In Arizona, a woman approached him, looking for faith healing to cure her of an illness. The two prayed together and when, inevitably, it did nothing, he said, “Let it be unto you according to your faith” (a reference to a line originally found in Matthew 8:13). “In other words,” Barker says, “it was her fault. She walked out of that meeting not only not healed but feeling chastised. It’s not a kind way to treat another human being.” In his mid-twenties, he counselled a woman who was struggling with an abusive husband. Barker told her to persevere with him because, as the Bible says, he would eventually see the light. “So I counselled a woman to stay in an abusive relationship, because the Bible says that you are married for life.” What would he say if she approached him with the same problem now? “I would tell her to run for the nearest shelter and get out of there.” Barker may have left religion behind but he is still a preacher of sorts. His latest book, God: the Most Unpleasant Character in All Fiction, draws on his knowledge of scripture to attack the Bible’s claim to moral authority.
...I am interested in Barker’s views on Donald Trump, the man taking alarmingly large strides up the escalator of US politics. “It seems to me that there’s an awful lot of shallow support for people like Trump,” he says. The Republican candidate has appealed to the supposed “Christian” character of the US as a way to mobilise prejudice against Muslims. His followers seem to believe that he is a Christian but Barker sees this more as identity politics than evangelism. “He doesn’t know that much about the Bible. He doesn’t speak the Christian lingo.”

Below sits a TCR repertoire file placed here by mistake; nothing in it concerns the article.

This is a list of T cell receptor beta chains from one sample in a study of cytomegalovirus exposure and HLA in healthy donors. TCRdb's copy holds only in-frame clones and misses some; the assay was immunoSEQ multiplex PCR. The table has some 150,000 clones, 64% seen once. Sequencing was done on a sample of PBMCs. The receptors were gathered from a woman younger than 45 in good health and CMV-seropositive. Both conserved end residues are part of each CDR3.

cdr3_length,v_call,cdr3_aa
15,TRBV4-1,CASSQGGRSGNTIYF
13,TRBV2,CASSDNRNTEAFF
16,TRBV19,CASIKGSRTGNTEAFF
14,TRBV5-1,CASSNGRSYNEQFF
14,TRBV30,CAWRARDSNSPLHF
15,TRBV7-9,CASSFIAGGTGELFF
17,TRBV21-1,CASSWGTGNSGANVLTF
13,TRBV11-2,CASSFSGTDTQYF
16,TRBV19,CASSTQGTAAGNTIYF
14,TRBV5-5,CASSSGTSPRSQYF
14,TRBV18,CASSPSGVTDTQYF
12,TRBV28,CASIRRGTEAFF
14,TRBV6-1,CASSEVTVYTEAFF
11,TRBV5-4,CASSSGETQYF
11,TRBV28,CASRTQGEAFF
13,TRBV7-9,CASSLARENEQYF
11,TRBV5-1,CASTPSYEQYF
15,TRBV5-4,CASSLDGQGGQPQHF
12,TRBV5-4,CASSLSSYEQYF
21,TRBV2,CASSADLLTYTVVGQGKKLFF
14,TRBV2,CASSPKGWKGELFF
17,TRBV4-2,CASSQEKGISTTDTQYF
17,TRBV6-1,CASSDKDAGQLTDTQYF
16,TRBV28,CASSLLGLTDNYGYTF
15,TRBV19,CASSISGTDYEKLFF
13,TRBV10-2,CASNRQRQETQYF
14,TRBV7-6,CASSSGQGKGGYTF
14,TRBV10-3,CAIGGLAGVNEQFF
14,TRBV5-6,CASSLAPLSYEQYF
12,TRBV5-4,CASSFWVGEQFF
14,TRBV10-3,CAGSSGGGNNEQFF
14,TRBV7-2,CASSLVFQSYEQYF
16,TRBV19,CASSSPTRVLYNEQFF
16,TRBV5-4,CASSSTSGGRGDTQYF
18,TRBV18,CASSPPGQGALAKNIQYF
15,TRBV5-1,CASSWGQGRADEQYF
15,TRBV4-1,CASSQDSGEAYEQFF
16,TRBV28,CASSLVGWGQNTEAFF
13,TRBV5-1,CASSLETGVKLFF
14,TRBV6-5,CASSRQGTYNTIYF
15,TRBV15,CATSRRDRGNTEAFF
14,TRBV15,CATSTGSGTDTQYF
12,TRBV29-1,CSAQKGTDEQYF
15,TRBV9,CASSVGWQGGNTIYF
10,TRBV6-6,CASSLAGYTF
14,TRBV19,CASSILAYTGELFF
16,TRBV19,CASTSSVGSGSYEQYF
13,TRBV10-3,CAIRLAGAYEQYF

Jennifer Hackett in Scientific American:
For most people a single bee or wasp sting is one too many. But University of Arizona entomologist Justin Schmidt is a dramatic exception: By his own estimation he has been stung more than 1,000 times by at least 80 kinds of insects as part of his job. After unintentionally collecting a few different types of stings while conducting fieldwork to investigate the social behavior of stinging insects, Schmidt decided to take a cue from medical science and create a sting pain index that ranked each sting on a scale of 1 to 4 with eloquent, almost poetic descriptions of the pain (or lack thereof) they caused. The scale, Schmidt hoped, would help reveal how the ability to sting—and the type of sting delivered—serve different insects and enable their respective social structures.
In his new book The Sting of the Wild, which came out this week and was published by Johns Hopkins University Press, Schmidt explains the roles of stings in insect society in great detail. He devotes chapters to how different insects inflict their respective flavors of pain, covering creatures from fire ants to tarantula hawk wasps to honeybees. For the first time, Schmidt’s full sting pain index and his thoughts on each experience—including such comments as “like coffee, but oh so bitter” for a low-level sting or “like spilling a beaker of hydrochloric acid on a paper cut” for a higher one—is published at the end of the book. Even though the pain-laced topic might leave you wincing, Schmidt’s engaging and entertaining writing makes for a tale worth reading.
Afternoon in Siena
Soon I will know this room.
It will have become familiar.
Then sometime after I’ve left